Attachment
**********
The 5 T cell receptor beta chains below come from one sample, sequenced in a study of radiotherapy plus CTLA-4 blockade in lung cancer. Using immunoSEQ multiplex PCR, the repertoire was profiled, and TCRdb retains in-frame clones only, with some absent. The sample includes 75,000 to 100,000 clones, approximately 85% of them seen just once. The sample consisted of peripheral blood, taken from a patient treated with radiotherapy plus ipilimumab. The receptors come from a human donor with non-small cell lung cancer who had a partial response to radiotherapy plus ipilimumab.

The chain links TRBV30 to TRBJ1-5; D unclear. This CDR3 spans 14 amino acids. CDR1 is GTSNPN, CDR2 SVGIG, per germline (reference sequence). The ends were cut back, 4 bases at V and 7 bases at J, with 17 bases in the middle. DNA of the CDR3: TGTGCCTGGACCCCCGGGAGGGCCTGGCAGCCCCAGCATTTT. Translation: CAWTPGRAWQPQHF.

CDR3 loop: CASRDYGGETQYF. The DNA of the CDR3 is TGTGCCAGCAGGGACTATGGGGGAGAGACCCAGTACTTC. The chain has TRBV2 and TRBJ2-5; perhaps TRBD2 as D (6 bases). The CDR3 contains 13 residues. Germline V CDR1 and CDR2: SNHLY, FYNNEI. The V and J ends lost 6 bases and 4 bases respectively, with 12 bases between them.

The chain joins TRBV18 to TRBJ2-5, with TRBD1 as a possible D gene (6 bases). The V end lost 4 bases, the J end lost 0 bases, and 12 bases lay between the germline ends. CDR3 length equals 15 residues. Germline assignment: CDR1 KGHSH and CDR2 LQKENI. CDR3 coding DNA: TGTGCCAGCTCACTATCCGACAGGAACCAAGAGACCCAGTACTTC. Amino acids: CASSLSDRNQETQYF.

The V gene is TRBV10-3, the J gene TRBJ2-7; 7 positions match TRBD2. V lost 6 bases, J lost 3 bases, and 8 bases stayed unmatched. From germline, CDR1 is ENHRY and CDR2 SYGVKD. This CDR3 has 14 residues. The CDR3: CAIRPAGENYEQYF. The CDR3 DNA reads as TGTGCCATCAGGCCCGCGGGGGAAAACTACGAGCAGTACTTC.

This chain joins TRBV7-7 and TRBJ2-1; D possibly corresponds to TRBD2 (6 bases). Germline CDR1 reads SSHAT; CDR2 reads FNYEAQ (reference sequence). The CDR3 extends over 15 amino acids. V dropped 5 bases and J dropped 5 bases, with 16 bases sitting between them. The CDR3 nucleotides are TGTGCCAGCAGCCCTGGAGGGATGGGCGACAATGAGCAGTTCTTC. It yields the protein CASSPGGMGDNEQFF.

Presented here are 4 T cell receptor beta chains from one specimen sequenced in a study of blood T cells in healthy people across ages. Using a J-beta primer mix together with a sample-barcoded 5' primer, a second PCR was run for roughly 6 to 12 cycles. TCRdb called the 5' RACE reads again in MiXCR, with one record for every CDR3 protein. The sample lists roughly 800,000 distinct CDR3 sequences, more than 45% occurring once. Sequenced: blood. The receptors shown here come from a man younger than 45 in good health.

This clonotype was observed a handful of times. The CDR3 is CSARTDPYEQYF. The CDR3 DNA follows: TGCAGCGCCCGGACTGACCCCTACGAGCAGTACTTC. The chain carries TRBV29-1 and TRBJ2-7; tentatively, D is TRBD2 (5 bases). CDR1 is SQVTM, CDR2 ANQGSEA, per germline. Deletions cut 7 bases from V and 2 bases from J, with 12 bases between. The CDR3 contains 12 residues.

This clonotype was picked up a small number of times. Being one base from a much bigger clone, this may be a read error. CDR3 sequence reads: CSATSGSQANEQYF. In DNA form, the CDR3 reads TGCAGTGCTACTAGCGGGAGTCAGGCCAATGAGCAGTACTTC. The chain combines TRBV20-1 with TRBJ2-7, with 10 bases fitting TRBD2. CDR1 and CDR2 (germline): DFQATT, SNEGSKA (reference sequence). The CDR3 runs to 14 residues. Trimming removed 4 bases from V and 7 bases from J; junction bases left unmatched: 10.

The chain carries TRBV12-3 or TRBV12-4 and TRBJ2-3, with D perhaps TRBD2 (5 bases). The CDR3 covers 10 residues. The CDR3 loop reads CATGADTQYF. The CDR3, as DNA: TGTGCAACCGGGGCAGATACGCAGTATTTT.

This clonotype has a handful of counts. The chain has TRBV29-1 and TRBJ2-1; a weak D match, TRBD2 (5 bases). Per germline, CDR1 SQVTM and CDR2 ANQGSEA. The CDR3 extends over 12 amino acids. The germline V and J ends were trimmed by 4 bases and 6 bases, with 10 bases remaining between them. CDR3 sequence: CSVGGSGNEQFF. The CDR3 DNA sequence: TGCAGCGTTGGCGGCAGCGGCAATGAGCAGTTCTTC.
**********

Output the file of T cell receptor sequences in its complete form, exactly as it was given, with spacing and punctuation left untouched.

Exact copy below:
The 5 T cell receptor beta chains below come from one sample, sequenced in a study of radiotherapy plus CTLA-4 blockade in lung cancer. Using immunoSEQ multiplex PCR, the repertoire was profiled, and TCRdb retains in-frame clones only, with some absent. The sample includes 75,000 to 100,000 clones, approximately 85% of them seen just once. The sample consisted of peripheral blood, taken from a patient treated with radiotherapy plus ipilimumab. The receptors come from a human donor with non-small cell lung cancer who had a partial response to radiotherapy plus ipilimumab.

The chain links TRBV30 to TRBJ1-5; D unclear. This CDR3 spans 14 amino acids. CDR1 is GTSNPN, CDR2 SVGIG, per germline (reference sequence). The ends were cut back, 4 bases at V and 7 bases at J, with 17 bases in the middle. DNA of the CDR3: TGTGCCTGGACCCCCGGGAGGGCCTGGCAGCCCCAGCATTTT. Translation: CAWTPGRAWQPQHF.

CDR3 loop: CASRDYGGETQYF. The DNA of the CDR3 is TGTGCCAGCAGGGACTATGGGGGAGAGACCCAGTACTTC. The chain has TRBV2 and TRBJ2-5; perhaps TRBD2 as D (6 bases). The CDR3 contains 13 residues. Germline V CDR1 and CDR2: SNHLY, FYNNEI. The V and J ends lost 6 bases and 4 bases respectively, with 12 bases between them.

The chain joins TRBV18 to TRBJ2-5, with TRBD1 as a possible D gene (6 bases). The V end lost 4 bases, the J end lost 0 bases, and 12 bases lay between the germline ends. CDR3 length equals 15 residues. Germline assignment: CDR1 KGHSH and CDR2 LQKENI. CDR3 coding DNA: TGTGCCAGCTCACTATCCGACAGGAACCAAGAGACCCAGTACTTC. Amino acids: CASSLSDRNQETQYF.

The V gene is TRBV10-3, the J gene TRBJ2-7; 7 positions match TRBD2. V lost 6 bases, J lost 3 bases, and 8 bases stayed unmatched. From germline, CDR1 is ENHRY and CDR2 SYGVKD. This CDR3 has 14 residues. The CDR3: CAIRPAGENYEQYF. The CDR3 DNA reads as TGTGCCATCAGGCCCGCGGGGGAAAACTACGAGCAGTACTTC.

This chain joins TRBV7-7 and TRBJ2-1; D possibly corresponds to TRBD2 (6 bases). Germline CDR1 reads SSHAT; CDR2 reads FNYEAQ (reference sequence). The CDR3 extends over 15 amino acids. V dropped 5 bases and J dropped 5 bases, with 16 bases sitting between them. The CDR3 nucleotides are TGTGCCAGCAGCCCTGGAGGGATGGGCGACAATGAGCAGTTCTTC. It yields the protein CASSPGGMGDNEQFF.

Presented here are 4 T cell receptor beta chains from one specimen sequenced in a study of blood T cells in healthy people across ages. Using a J-beta primer mix together with a sample-barcoded 5' primer, a second PCR was run for roughly 6 to 12 cycles. TCRdb called the 5' RACE reads again in MiXCR, with one record for every CDR3 protein. The sample lists roughly 800,000 distinct CDR3 sequences, more than 45% occurring once. Sequenced: blood. The receptors shown here come from a man younger than 45 in good health.

This clonotype was observed a handful of times. The CDR3 is CSARTDPYEQYF. The CDR3 DNA follows: TGCAGCGCCCGGACTGACCCCTACGAGCAGTACTTC. The chain carries TRBV29-1 and TRBJ2-7; tentatively, D is TRBD2 (5 bases). CDR1 is SQVTM, CDR2 ANQGSEA, per germline. Deletions cut 7 bases from V and 2 bases from J, with 12 bases between. The CDR3 contains 12 residues.

This clonotype was picked up a small number of times. Being one base from a much bigger clone, this may be a read error. CDR3 sequence reads: CSATSGSQANEQYF. In DNA form, the CDR3 reads TGCAGTGCTACTAGCGGGAGTCAGGCCAATGAGCAGTACTTC. The chain combines TRBV20-1 with TRBJ2-7, with 10 bases fitting TRBD2. CDR1 and CDR2 (germline): DFQATT, SNEGSKA (reference sequence). The CDR3 runs to 14 residues. Trimming removed 4 bases from V and 7 bases from J; junction bases left unmatched: 10.

The chain carries TRBV12-3 or TRBV12-4 and TRBJ2-3, with D perhaps TRBD2 (5 bases). The CDR3 covers 10 residues. The CDR3 loop reads CATGADTQYF. The CDR3, as DNA: TGTGCAACCGGGGCAGATACGCAGTATTTT.

This clonotype has a handful of counts. The chain has TRBV29-1 and TRBJ2-1; a weak D match, TRBD2 (5 bases). Per germline, CDR1 SQVTM and CDR2 ANQGSEA. The CDR3 extends over 12 amino acids. The germline V and J ends were trimmed by 4 bases and 6 bases, with 10 bases remaining between them. CDR3 sequence: CSVGGSGNEQFF. The CDR3 DNA sequence: TGCAGCGTTGGCGGCAGCGGCAATGAGCAGTTCTTC.